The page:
Globally distributed Myxococcota with photosynthesis gene clusters illuminate the origin and evolution of a potentially chimeric lifestyle


Citation
Li et al. (2023). Nature Communications 14 (1)
Names (36)
“Kuafucaenimonas” “Kuafuhalomonas” “Xihepedomonas” “Xihelimnomonas” “Xihecaenimonas” “Xihemicrobium” “Xihebacterium” “Kuafubacterium” “Xihemicrobium aquatica” “Xihemicrobium phototrophica” “Xihebacterium aquatica” “Xihebacterium glacialis” “Xihebacterium phototrophica” “Xihecaenibacterium phototrophica” “Xihemonas phototrophica” “Xihelimnobacterium” “Xihelimnobacterium phototrophica” “Houyihalomonas” “Xihecaenibacterium” “Xihemonas” “Xihehalomonas” “Kuafubacteriaceae” “Kuafubacteriales” “Xihecaenimonas phototrophica” “Xihelimnomonas phototrophica” “Xihepedomonas phototrophica” “Kuafuhalomonas phototrophica” “Kuafucaenimonas phototrophica” “Kuafubacterium phototrophica” “Kuafubacteria” “Xihemonas sinensis” “Xihehalomonas phototrophica” “Houyihalomonas phototrophica” “Houyibacteriaceae” “Houyibacterium” “Houyibacterium oceanica”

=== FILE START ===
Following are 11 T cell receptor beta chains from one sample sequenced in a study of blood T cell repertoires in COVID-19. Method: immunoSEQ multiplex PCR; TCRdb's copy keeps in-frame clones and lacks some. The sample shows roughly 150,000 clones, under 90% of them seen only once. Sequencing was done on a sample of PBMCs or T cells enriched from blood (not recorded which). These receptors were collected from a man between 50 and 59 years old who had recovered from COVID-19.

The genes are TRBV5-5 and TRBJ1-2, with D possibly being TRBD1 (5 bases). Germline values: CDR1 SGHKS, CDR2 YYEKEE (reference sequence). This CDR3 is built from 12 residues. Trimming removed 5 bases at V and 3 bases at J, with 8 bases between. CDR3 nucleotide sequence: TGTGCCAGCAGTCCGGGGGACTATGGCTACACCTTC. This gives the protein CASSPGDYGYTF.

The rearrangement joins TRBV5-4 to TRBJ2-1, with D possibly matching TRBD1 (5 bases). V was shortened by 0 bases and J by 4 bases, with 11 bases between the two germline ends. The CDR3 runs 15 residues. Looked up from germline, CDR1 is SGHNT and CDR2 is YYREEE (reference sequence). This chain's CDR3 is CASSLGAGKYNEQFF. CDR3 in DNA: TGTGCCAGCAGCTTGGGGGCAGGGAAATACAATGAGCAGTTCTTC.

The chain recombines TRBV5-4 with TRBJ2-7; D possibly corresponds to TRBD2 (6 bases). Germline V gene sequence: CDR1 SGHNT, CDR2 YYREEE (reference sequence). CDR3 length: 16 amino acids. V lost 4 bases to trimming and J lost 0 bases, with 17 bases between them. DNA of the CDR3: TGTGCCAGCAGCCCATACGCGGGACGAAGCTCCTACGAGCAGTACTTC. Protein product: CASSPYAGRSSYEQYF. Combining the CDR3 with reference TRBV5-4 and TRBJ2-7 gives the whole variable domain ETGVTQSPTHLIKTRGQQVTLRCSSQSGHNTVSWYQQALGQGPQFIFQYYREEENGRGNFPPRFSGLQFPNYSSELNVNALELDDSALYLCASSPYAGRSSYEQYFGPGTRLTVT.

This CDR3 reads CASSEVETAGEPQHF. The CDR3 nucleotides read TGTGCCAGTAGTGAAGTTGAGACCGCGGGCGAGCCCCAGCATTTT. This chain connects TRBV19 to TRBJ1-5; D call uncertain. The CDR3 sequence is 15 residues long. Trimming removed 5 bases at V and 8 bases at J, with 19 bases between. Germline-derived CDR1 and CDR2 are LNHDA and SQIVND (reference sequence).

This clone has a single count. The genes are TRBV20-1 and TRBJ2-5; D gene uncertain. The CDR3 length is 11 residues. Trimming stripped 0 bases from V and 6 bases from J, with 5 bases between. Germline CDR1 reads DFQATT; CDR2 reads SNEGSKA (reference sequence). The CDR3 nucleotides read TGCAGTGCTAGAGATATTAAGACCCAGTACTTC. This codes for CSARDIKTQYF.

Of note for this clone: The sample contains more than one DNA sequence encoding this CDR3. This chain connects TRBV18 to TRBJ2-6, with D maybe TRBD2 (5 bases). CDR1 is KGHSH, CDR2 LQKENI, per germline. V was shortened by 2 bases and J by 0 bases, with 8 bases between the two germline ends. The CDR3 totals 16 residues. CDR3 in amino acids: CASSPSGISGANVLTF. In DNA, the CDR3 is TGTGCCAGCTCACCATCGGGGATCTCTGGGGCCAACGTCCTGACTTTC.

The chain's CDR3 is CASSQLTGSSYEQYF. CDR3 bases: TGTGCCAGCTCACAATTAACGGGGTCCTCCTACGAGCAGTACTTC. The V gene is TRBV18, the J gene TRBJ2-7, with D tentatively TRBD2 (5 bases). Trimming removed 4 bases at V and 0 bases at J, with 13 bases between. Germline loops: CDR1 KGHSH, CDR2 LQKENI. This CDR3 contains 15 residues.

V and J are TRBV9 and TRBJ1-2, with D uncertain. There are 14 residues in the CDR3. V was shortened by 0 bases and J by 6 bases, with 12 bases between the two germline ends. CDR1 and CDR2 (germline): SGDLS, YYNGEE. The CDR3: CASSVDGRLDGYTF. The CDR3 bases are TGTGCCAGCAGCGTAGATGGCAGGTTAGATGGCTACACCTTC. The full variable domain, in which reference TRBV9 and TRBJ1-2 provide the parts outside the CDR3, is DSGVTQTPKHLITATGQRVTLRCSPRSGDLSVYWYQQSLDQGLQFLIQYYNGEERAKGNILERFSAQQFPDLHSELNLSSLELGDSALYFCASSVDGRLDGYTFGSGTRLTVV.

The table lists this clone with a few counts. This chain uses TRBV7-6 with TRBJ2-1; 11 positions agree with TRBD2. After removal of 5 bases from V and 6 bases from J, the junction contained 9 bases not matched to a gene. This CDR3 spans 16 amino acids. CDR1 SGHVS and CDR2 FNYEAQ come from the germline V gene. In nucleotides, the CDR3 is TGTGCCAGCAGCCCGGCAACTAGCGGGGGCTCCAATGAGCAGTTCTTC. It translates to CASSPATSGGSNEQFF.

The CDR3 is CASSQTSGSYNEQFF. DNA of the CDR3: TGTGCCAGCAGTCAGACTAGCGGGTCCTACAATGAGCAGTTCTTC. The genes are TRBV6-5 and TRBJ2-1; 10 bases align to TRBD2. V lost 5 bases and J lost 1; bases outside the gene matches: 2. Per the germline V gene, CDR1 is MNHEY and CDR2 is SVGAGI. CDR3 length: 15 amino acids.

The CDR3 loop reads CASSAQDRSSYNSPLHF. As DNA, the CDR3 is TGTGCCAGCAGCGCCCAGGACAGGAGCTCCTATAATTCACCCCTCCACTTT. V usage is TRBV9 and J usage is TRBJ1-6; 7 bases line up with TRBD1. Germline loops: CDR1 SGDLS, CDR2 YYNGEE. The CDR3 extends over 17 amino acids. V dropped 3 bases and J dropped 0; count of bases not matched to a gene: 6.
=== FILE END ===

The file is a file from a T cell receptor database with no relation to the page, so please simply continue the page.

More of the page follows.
Subjects
General Biochemistry, Genetics and Molecular Biology General Chemistry General Physics and Astronomy Multidisciplinary
Abstract
AbstractPhotosynthesis is a fundamental biogeochemical process, thought to be restricted to a few bacterial and eukaryotic phyla. However, understanding the origin and evolution of phototrophic organisms can be impeded and biased by the difficulties of cultivation. Here, we analyzed metagenomic datasets and found potential photosynthetic abilities encoded in the genomes of uncultivated bacteria within the phylum Myxococcota. A putative photosynthesis gene cluster encoding a type-II reaction center appears in at least six Myxococcota families from three classes, suggesting vertical inheritance of these genes from an early common ancestor, with multiple independent losses in other lineages. Analysis of metatranscriptomic datasets indicate that the putative myxococcotal photosynthesis genes are actively expressed in various natural environments. Furthermore, heterologous expression of myxococcotal pigment biosynthesis genes in a purple bacterium supports that the genes can drive photosynthetic processes. Given that predatory abilities are thought to be widespread across Myxococcota, our results suggest the intriguing possibility of a chimeric lifestyle (combining predatory and photosynthetic abilities) in members of this phylum.
Authors
Publication date
2023-10-13
DOI
10.1038/s41467-023-42193-7